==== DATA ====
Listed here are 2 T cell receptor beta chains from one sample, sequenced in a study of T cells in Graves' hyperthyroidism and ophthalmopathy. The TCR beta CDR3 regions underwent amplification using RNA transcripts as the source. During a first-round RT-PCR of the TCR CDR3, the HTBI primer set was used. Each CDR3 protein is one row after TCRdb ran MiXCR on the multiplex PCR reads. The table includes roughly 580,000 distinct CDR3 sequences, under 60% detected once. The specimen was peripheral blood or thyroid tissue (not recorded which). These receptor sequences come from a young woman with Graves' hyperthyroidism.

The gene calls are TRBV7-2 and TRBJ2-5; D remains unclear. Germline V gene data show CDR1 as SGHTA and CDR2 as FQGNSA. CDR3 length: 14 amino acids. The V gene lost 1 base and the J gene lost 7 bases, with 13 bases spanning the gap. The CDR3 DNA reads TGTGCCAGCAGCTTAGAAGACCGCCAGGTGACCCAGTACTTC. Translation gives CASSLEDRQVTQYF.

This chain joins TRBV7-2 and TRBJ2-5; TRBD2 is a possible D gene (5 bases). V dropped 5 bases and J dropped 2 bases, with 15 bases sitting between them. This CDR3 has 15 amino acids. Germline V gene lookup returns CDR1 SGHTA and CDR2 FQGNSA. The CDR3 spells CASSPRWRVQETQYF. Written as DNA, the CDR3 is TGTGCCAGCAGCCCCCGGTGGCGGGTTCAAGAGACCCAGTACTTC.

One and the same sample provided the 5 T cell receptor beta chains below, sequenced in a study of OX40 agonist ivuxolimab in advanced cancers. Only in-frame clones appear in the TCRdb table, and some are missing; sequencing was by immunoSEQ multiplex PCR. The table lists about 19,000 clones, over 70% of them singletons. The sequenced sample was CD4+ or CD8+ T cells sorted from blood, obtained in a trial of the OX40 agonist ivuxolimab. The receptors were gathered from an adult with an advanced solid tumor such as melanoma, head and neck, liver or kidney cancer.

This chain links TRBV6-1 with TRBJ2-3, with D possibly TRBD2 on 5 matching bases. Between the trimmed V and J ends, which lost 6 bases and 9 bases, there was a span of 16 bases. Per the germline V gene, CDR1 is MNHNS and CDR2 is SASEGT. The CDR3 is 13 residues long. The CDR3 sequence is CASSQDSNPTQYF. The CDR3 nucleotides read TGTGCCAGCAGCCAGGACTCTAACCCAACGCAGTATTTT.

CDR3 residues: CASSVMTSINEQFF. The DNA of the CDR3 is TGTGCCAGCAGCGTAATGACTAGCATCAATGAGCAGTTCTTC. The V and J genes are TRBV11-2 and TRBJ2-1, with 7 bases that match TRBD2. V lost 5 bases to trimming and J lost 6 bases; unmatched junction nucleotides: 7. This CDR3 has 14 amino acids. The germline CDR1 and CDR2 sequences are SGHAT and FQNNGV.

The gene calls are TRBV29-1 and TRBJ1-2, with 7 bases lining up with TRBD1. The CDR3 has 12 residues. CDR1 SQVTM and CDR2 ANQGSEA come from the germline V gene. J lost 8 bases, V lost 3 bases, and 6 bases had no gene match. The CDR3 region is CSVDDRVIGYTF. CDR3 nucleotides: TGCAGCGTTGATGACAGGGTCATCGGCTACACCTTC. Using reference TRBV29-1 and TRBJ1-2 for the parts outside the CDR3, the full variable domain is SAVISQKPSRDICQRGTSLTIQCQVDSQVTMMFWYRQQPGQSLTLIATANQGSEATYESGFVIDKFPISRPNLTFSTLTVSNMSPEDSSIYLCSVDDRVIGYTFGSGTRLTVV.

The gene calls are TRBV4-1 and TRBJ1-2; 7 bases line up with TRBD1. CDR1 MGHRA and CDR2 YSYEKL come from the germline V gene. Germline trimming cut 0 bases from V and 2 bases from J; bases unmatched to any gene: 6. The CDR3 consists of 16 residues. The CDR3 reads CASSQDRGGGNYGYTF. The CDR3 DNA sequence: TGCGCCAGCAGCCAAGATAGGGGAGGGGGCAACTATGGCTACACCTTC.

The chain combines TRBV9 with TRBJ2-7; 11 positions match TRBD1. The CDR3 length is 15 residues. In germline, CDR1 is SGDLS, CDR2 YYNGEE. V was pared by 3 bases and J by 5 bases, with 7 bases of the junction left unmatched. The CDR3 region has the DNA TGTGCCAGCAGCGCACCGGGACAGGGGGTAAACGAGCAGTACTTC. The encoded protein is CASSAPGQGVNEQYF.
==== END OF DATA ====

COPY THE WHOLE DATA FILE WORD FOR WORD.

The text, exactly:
Listed here are 2 T cell receptor beta chains from one sample, sequenced in a study of T cells in Graves' hyperthyroidism and ophthalmopathy. The TCR beta CDR3 regions underwent amplification using RNA transcripts as the source. During a first-round RT-PCR of the TCR CDR3, the HTBI primer set was used. Each CDR3 protein is one row after TCRdb ran MiXCR on the multiplex PCR reads. The table includes roughly 580,000 distinct CDR3 sequences, under 60% detected once. The specimen was peripheral blood or thyroid tissue (not recorded which). These receptor sequences come from a young woman with Graves' hyperthyroidism.

The gene calls are TRBV7-2 and TRBJ2-5; D remains unclear. Germline V gene data show CDR1 as SGHTA and CDR2 as FQGNSA. CDR3 length: 14 amino acids. The V gene lost 1 base and the J gene lost 7 bases, with 13 bases spanning the gap. The CDR3 DNA reads TGTGCCAGCAGCTTAGAAGACCGCCAGGTGACCCAGTACTTC. Translation gives CASSLEDRQVTQYF.

This chain joins TRBV7-2 and TRBJ2-5; TRBD2 is a possible D gene (5 bases). V dropped 5 bases and J dropped 2 bases, with 15 bases sitting between them. This CDR3 has 15 amino acids. Germline V gene lookup returns CDR1 SGHTA and CDR2 FQGNSA. The CDR3 spells CASSPRWRVQETQYF. Written as DNA, the CDR3 is TGTGCCAGCAGCCCCCGGTGGCGGGTTCAAGAGACCCAGTACTTC.

One and the same sample provided the 5 T cell receptor beta chains below, sequenced in a study of OX40 agonist ivuxolimab in advanced cancers. Only in-frame clones appear in the TCRdb table, and some are missing; sequencing was by immunoSEQ multiplex PCR. The table lists about 19,000 clones, over 70% of them singletons. The sequenced sample was CD4+ or CD8+ T cells sorted from blood, obtained in a trial of the OX40 agonist ivuxolimab. The receptors were gathered from an adult with an advanced solid tumor such as melanoma, head and neck, liver or kidney cancer.

This chain links TRBV6-1 with TRBJ2-3, with D possibly TRBD2 on 5 matching bases. Between the trimmed V and J ends, which lost 6 bases and 9 bases, there was a span of 16 bases. Per the germline V gene, CDR1 is MNHNS and CDR2 is SASEGT. The CDR3 is 13 residues long. The CDR3 sequence is CASSQDSNPTQYF. The CDR3 nucleotides read TGTGCCAGCAGCCAGGACTCTAACCCAACGCAGTATTTT.

CDR3 residues: CASSVMTSINEQFF. The DNA of the CDR3 is TGTGCCAGCAGCGTAATGACTAGCATCAATGAGCAGTTCTTC. The V and J genes are TRBV11-2 and TRBJ2-1, with 7 bases that match TRBD2. V lost 5 bases to trimming and J lost 6 bases; unmatched junction nucleotides: 7. This CDR3 has 14 amino acids. The germline CDR1 and CDR2 sequences are SGHAT and FQNNGV.

The gene calls are TRBV29-1 and TRBJ1-2, with 7 bases lining up with TRBD1. The CDR3 has 12 residues. CDR1 SQVTM and CDR2 ANQGSEA come from the germline V gene. J lost 8 bases, V lost 3 bases, and 6 bases had no gene match. The CDR3 region is CSVDDRVIGYTF. CDR3 nucleotides: TGCAGCGTTGATGACAGGGTCATCGGCTACACCTTC. Using reference TRBV29-1 and TRBJ1-2 for the parts outside the CDR3, the full variable domain is SAVISQKPSRDICQRGTSLTIQCQVDSQVTMMFWYRQQPGQSLTLIATANQGSEATYESGFVIDKFPISRPNLTFSTLTVSNMSPEDSSIYLCSVDDRVIGYTFGSGTRLTVV.

The gene calls are TRBV4-1 and TRBJ1-2; 7 bases line up with TRBD1. CDR1 MGHRA and CDR2 YSYEKL come from the germline V gene. Germline trimming cut 0 bases from V and 2 bases from J; bases unmatched to any gene: 6. The CDR3 consists of 16 residues. The CDR3 reads CASSQDRGGGNYGYTF. The CDR3 DNA sequence: TGCGCCAGCAGCCAAGATAGGGGAGGGGGCAACTATGGCTACACCTTC.

The chain combines TRBV9 with TRBJ2-7; 11 positions match TRBD1. The CDR3 length is 15 residues. In germline, CDR1 is SGDLS, CDR2 YYNGEE. V was pared by 3 bases and J by 5 bases, with 7 bases of the junction left unmatched. The CDR3 region has the DNA TGTGCCAGCAGCGCACCGGGACAGGGGGTAAACGAGCAGTACTTC. The encoded protein is CASSAPGQGVNEQYF.